The Novel Conornavirus: Local Happenings, Social Distancing, and Family Prep

The COVID-19 virus is a new strain of the Coronavirus making it’s way around the world. There has been a lot of panic and chaos, much due to the fear of the unknown. Because this virus is new to us, there are no vaccines available to provide immunity.

Local Happenings

My current residency has less than twenty illnesses with no deaths at this time. Officials closed schools until the end of the month and people are making preparations to stay indoors for a while.

Social Distancing…

Because of the highly contagious nature of the virus, experts recommend we all practice “social distancing” and limit our interactions with others to contain the spread. There is data from past pandemics to support the benefits of social distancing.

Flattening The Curve

The chart above compares two cities during the Spanish Flu Pandemic of 1918. One city experienced higher numbers of fatalities because people continued to interact in large numbers. The other city intervened right away by enacting the “social distancing” method. As you can see, their fatalities were significantly less.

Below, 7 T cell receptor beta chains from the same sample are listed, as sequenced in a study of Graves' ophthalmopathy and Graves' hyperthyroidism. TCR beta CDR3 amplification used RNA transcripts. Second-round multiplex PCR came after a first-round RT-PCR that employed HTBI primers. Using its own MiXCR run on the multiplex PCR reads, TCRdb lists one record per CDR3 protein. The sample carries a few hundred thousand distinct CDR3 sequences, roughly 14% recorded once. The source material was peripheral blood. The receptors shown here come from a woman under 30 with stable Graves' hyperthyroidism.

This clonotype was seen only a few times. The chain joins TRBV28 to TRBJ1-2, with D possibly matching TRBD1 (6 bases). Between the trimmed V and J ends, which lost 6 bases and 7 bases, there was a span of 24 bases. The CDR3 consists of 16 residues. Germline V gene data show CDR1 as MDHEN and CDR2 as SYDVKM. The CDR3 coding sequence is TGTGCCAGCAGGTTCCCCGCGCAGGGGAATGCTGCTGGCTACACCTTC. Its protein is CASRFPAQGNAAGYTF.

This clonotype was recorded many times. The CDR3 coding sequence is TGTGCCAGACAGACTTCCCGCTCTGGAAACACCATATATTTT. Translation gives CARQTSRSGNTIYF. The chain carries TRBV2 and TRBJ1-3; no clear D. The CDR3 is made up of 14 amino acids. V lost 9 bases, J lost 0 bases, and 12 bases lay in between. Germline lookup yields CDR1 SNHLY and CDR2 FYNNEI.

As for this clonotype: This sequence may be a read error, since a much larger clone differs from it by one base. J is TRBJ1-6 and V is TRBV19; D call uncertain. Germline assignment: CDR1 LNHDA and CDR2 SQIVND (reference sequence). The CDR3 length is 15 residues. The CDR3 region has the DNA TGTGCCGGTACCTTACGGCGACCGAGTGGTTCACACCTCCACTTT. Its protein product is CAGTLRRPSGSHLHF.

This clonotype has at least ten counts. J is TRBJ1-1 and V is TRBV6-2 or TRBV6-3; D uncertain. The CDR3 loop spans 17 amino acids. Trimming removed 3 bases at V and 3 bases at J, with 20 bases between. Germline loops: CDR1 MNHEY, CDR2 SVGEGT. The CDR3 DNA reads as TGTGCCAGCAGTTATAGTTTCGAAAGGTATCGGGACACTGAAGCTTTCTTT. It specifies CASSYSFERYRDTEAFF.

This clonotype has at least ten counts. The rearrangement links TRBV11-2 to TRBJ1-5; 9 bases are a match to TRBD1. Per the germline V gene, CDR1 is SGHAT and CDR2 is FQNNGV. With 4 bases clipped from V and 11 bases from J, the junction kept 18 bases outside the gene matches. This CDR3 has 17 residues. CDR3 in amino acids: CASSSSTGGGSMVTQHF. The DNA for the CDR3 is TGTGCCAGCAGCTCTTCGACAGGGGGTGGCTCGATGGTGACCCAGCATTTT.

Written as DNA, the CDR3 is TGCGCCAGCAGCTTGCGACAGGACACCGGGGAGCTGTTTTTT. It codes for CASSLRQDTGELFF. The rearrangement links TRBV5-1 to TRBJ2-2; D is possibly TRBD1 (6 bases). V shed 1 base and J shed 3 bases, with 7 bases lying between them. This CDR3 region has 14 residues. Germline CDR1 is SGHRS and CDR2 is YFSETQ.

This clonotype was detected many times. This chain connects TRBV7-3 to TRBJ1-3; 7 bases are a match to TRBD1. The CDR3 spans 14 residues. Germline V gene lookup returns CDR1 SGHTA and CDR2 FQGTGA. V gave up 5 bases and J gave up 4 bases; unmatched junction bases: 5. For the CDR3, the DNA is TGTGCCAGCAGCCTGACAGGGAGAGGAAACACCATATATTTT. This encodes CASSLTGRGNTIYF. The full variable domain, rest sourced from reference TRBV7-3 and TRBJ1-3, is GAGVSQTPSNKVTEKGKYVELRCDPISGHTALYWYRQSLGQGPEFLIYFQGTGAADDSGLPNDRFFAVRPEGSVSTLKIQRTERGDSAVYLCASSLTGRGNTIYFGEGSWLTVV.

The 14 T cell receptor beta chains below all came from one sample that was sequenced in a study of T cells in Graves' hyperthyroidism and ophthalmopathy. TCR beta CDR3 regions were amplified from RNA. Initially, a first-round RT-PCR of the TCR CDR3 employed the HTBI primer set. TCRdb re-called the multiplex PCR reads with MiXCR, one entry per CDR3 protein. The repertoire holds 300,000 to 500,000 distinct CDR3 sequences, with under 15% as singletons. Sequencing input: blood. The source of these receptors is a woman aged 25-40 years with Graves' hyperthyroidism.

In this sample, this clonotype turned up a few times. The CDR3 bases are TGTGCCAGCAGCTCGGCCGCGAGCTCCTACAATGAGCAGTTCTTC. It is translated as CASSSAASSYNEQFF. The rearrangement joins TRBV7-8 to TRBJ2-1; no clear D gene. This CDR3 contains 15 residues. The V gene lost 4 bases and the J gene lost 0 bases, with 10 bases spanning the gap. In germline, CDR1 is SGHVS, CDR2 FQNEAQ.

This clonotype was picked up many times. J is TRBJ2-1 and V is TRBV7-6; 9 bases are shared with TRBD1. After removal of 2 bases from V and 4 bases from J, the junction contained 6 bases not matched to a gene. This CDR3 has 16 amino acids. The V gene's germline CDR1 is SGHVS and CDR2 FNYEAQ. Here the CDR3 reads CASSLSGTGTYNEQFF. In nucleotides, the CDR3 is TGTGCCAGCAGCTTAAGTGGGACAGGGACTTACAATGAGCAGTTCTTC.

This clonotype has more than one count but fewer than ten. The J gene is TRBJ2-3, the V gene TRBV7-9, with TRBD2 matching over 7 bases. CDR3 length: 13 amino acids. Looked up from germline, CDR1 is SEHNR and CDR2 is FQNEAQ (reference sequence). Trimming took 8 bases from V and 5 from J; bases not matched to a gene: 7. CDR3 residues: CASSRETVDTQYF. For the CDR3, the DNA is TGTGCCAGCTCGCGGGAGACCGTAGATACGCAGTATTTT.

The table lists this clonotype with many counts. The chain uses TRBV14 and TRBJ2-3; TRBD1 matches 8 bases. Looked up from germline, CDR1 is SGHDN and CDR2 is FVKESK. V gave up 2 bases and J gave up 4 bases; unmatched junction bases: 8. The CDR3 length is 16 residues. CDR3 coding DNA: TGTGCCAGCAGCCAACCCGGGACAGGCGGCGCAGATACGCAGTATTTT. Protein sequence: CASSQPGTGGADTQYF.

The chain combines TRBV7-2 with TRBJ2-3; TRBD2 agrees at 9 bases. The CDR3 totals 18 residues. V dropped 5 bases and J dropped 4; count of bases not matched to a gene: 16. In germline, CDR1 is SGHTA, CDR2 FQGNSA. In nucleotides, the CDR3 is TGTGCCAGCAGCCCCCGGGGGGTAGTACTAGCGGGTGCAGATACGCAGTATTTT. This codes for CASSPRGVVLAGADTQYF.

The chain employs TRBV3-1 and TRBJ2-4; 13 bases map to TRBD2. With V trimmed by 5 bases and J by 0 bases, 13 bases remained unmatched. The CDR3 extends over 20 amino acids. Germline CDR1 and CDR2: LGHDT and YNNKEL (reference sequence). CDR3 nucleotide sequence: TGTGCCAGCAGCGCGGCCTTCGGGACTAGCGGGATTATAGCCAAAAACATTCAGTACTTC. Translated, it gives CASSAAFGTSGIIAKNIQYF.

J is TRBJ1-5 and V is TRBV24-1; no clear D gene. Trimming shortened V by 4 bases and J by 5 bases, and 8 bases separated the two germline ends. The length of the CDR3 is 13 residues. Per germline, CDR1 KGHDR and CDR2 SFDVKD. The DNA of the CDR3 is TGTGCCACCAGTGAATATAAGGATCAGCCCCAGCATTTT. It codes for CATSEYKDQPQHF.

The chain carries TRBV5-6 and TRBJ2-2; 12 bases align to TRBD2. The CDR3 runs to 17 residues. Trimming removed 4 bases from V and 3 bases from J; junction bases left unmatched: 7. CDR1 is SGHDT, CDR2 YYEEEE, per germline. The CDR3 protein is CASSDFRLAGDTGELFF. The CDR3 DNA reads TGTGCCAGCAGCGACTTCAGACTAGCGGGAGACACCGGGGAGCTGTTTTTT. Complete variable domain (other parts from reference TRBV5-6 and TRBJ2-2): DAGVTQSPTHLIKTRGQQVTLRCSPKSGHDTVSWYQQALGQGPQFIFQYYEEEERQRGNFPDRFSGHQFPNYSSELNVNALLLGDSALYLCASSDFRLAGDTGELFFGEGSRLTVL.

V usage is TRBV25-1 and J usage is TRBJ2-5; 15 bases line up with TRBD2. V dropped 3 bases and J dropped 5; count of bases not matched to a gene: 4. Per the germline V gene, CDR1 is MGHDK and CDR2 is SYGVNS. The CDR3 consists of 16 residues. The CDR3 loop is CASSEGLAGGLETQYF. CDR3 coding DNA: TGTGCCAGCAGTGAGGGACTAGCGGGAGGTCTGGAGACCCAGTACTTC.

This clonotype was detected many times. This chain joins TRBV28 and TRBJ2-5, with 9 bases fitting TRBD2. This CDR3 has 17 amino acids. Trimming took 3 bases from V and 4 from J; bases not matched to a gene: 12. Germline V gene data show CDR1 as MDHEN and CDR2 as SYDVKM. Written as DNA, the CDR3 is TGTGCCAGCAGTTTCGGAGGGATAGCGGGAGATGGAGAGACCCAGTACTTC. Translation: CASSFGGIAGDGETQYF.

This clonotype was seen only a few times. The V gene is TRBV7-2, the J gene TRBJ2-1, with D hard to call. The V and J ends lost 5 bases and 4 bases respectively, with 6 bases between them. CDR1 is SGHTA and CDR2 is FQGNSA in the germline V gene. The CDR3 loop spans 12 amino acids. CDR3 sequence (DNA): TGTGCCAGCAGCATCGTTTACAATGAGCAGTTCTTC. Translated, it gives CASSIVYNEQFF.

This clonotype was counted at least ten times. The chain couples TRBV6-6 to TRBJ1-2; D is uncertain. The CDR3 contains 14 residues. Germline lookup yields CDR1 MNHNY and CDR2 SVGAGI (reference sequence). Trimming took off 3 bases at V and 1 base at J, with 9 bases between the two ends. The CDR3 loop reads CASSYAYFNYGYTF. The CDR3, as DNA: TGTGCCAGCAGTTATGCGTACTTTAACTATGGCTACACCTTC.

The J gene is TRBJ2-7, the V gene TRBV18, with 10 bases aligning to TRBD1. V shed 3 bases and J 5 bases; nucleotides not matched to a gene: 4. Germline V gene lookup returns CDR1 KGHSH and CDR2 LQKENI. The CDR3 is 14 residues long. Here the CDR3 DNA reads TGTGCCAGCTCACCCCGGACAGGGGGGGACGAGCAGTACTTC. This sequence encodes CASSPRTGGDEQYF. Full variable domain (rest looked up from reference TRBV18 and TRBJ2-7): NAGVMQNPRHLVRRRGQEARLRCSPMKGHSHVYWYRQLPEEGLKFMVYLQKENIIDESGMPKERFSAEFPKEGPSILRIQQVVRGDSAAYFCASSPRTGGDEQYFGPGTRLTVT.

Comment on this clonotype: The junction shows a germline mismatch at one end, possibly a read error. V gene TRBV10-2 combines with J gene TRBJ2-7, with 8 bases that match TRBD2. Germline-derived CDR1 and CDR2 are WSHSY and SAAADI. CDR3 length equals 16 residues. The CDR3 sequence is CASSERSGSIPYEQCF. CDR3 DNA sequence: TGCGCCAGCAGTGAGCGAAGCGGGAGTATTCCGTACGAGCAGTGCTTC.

More Local Happenings

The stores are completely out of hand sanitizers, Lysol disinfectant spray, and Lysol/Clorox wipes. I notice more people are wiping down the carts at the store more than ever before. Also, people seem to be much more aware of public hygiene practices such as covering your cough and sneeze.

Preparation and Mental Health

My family has been following ALL of the recommendations by the CDC and WHO; social distancing, hygiene, our vaccines are up to date, etc. There’s not much left to do, but check for updates, then unplug. Watching the news is depressing right now and will drive you crazy. We are taking this time to catch up on chores, read from our 2020 booklist, and find some other hobby. There is a silver lining to this confusion.

Resources

http://www.cdc.gov/coronavirus/2019

https://www.washingtonpost.com/graphics/2020/world/corona-simulator/

https://www.washingtonpost.com/graphics/2020/health/coronavirus-how-epidemics-spread-and-end/

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